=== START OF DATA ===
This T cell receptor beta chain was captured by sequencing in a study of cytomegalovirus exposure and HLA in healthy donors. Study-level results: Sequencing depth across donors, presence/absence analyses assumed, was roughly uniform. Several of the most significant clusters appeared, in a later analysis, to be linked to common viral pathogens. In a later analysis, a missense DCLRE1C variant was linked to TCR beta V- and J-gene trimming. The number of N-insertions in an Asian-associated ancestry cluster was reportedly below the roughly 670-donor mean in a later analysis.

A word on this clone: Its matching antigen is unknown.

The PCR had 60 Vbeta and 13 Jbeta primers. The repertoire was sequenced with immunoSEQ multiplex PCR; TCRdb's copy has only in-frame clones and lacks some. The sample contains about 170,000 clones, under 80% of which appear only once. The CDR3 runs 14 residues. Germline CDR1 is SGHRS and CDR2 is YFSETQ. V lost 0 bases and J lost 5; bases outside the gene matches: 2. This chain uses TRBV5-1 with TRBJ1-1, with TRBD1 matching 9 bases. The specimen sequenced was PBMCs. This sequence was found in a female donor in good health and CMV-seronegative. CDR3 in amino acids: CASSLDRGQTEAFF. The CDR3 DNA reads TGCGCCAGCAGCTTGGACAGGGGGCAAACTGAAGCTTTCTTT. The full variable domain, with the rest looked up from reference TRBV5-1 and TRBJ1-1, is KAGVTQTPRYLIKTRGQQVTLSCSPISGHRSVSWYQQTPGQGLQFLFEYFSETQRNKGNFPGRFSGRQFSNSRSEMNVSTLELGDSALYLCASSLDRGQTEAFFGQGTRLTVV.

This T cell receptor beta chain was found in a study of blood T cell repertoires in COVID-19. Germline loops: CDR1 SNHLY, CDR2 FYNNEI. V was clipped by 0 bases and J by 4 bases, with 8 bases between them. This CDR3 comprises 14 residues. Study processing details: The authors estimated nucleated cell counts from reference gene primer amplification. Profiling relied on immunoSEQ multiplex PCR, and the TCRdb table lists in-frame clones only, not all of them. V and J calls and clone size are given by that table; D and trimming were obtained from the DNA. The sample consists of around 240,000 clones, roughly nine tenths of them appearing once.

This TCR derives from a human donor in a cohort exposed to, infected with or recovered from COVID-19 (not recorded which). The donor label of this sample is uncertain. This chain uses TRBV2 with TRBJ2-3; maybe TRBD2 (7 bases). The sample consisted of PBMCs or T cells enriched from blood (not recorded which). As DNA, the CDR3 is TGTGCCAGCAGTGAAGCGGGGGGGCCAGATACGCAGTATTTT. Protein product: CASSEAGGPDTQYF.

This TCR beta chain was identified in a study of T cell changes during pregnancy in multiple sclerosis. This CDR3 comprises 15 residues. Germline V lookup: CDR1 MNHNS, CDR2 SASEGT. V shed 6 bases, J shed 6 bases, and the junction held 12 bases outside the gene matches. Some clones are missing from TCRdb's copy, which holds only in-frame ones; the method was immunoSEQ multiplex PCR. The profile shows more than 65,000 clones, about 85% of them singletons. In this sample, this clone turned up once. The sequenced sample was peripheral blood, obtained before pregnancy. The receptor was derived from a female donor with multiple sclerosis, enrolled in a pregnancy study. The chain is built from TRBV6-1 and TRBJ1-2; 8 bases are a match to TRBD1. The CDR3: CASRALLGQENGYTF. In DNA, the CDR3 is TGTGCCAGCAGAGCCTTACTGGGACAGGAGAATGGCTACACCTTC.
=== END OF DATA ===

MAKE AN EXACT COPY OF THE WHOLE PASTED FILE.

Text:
This T cell receptor beta chain was captured by sequencing in a study of cytomegalovirus exposure and HLA in healthy donors. Study-level results: Sequencing depth across donors, presence/absence analyses assumed, was roughly uniform. Several of the most significant clusters appeared, in a later analysis, to be linked to common viral pathogens. In a later analysis, a missense DCLRE1C variant was linked to TCR beta V- and J-gene trimming. The number of N-insertions in an Asian-associated ancestry cluster was reportedly below the roughly 670-donor mean in a later analysis.

A word on this clone: Its matching antigen is unknown.

The PCR had 60 Vbeta and 13 Jbeta primers. The repertoire was sequenced with immunoSEQ multiplex PCR; TCRdb's copy has only in-frame clones and lacks some. The sample contains about 170,000 clones, under 80% of which appear only once. The CDR3 runs 14 residues. Germline CDR1 is SGHRS and CDR2 is YFSETQ. V lost 0 bases and J lost 5; bases outside the gene matches: 2. This chain uses TRBV5-1 with TRBJ1-1, with TRBD1 matching 9 bases. The specimen sequenced was PBMCs. This sequence was found in a female donor in good health and CMV-seronegative. CDR3 in amino acids: CASSLDRGQTEAFF. The CDR3 DNA reads TGCGCCAGCAGCTTGGACAGGGGGCAAACTGAAGCTTTCTTT. The full variable domain, with the rest looked up from reference TRBV5-1 and TRBJ1-1, is KAGVTQTPRYLIKTRGQQVTLSCSPISGHRSVSWYQQTPGQGLQFLFEYFSETQRNKGNFPGRFSGRQFSNSRSEMNVSTLELGDSALYLCASSLDRGQTEAFFGQGTRLTVV.

This T cell receptor beta chain was found in a study of blood T cell repertoires in COVID-19. Germline loops: CDR1 SNHLY, CDR2 FYNNEI. V was clipped by 0 bases and J by 4 bases, with 8 bases between them. This CDR3 comprises 14 residues. Study processing details: The authors estimated nucleated cell counts from reference gene primer amplification. Profiling relied on immunoSEQ multiplex PCR, and the TCRdb table lists in-frame clones only, not all of them. V and J calls and clone size are given by that table; D and trimming were obtained from the DNA. The sample consists of around 240,000 clones, roughly nine tenths of them appearing once.

This TCR derives from a human donor in a cohort exposed to, infected with or recovered from COVID-19 (not recorded which). The donor label of this sample is uncertain. This chain uses TRBV2 with TRBJ2-3; maybe TRBD2 (7 bases). The sample consisted of PBMCs or T cells enriched from blood (not recorded which). As DNA, the CDR3 is TGTGCCAGCAGTGAAGCGGGGGGGCCAGATACGCAGTATTTT. Protein product: CASSEAGGPDTQYF.

This TCR beta chain was identified in a study of T cell changes during pregnancy in multiple sclerosis. This CDR3 comprises 15 residues. Germline V lookup: CDR1 MNHNS, CDR2 SASEGT. V shed 6 bases, J shed 6 bases, and the junction held 12 bases outside the gene matches. Some clones are missing from TCRdb's copy, which holds only in-frame ones; the method was immunoSEQ multiplex PCR. The profile shows more than 65,000 clones, about 85% of them singletons. In this sample, this clone turned up once. The sequenced sample was peripheral blood, obtained before pregnancy. The receptor was derived from a female donor with multiple sclerosis, enrolled in a pregnancy study. The chain is built from TRBV6-1 and TRBJ1-2; 8 bases are a match to TRBD1. The CDR3: CASRALLGQENGYTF. In DNA, the CDR3 is TGTGCCAGCAGAGCCTTACTGGGACAGGAGAATGGCTACACCTTC.